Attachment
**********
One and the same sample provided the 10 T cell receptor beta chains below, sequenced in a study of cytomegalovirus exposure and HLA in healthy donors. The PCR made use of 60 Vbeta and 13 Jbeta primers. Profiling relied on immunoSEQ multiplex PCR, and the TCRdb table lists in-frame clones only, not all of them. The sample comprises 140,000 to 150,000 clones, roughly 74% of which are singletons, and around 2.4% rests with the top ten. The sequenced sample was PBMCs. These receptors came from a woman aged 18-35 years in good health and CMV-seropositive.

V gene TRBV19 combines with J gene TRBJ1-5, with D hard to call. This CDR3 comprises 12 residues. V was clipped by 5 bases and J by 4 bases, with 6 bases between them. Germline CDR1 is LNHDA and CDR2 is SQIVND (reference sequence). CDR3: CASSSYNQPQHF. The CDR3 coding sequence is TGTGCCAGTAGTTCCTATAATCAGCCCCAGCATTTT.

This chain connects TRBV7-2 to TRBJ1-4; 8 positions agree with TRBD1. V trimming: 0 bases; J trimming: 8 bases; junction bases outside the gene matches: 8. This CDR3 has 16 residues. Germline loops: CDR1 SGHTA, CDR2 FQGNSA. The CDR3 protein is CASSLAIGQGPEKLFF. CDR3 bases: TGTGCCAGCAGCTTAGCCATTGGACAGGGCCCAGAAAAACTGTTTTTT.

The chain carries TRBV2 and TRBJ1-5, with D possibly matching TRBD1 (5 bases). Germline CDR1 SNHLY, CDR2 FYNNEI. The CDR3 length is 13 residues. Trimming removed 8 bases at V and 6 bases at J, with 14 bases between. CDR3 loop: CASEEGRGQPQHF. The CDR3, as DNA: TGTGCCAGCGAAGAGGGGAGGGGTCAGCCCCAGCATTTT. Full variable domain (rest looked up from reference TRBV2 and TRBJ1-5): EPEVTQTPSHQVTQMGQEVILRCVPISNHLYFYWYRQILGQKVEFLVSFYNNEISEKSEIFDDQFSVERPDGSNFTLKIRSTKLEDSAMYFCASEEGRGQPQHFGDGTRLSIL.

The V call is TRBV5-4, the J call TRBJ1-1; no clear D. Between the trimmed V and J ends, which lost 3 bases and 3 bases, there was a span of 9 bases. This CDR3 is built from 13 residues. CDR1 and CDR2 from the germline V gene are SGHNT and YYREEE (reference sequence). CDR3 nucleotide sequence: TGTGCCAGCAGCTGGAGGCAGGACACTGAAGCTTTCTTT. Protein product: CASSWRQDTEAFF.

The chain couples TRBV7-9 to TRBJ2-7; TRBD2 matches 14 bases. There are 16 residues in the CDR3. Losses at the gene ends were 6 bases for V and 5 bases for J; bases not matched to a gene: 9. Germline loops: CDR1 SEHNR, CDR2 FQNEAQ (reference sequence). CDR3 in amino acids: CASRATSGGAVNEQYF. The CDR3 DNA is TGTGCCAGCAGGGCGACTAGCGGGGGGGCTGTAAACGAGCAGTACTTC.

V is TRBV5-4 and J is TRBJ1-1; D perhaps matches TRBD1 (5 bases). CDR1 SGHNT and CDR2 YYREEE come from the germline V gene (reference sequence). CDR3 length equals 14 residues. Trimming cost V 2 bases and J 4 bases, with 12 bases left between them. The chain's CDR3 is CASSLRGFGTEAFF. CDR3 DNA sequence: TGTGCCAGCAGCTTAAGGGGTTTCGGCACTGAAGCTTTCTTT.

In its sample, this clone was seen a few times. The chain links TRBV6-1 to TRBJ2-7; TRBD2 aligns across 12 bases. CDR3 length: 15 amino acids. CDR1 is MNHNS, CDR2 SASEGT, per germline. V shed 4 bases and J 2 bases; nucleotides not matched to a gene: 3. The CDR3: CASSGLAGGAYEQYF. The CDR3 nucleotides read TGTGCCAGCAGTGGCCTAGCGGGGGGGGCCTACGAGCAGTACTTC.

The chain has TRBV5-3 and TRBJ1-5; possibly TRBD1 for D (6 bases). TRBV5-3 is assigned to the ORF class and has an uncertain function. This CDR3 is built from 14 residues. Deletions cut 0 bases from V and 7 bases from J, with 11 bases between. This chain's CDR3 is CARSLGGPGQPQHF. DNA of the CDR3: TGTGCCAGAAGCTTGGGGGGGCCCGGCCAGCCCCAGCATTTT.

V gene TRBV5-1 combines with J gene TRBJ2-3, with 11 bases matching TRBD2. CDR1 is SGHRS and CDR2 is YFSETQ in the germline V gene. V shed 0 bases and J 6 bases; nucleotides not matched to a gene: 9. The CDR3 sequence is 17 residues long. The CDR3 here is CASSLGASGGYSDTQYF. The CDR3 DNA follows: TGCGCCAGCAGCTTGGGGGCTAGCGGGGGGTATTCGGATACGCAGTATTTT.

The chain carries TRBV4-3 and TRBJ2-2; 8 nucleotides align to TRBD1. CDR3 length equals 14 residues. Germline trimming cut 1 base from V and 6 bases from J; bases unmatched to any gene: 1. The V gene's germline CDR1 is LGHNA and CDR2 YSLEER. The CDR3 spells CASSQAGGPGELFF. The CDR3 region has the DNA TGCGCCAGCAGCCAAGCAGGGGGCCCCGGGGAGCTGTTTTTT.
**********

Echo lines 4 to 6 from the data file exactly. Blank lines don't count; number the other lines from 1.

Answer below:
The chain carries TRBV2 and TRBJ1-5, with D possibly matching TRBD1 (5 bases). Germline CDR1 SNHLY, CDR2 FYNNEI. The CDR3 length is 13 residues. Trimming removed 8 bases at V and 6 bases at J, with 14 bases between. CDR3 loop: CASEEGRGQPQHF. The CDR3, as DNA: TGTGCCAGCGAAGAGGGGAGGGGTCAGCCCCAGCATTTT. Full variable domain (rest looked up from reference TRBV2 and TRBJ1-5): EPEVTQTPSHQVTQMGQEVILRCVPISNHLYFYWYRQILGQKVEFLVSFYNNEISEKSEIFDDQFSVERPDGSNFTLKIRSTKLEDSAMYFCASEEGRGQPQHFGDGTRLSIL.

The V call is TRBV5-4, the J call TRBJ1-1; no clear D. Between the trimmed V and J ends, which lost 3 bases and 3 bases, there was a span of 9 bases. This CDR3 is built from 13 residues. CDR1 and CDR2 from the germline V gene are SGHNT and YYREEE (reference sequence). CDR3 nucleotide sequence: TGTGCCAGCAGCTGGAGGCAGGACACTGAAGCTTTCTTT. Protein product: CASSWRQDTEAFF.

The chain couples TRBV7-9 to TRBJ2-7; TRBD2 matches 14 bases. There are 16 residues in the CDR3. Losses at the gene ends were 6 bases for V and 5 bases for J; bases not matched to a gene: 9. Germline loops: CDR1 SEHNR, CDR2 FQNEAQ (reference sequence). CDR3 in amino acids: CASRATSGGAVNEQYF. The CDR3 DNA is TGTGCCAGCAGGGCGACTAGCGGGGGGGCTGTAAACGAGCAGTACTTC.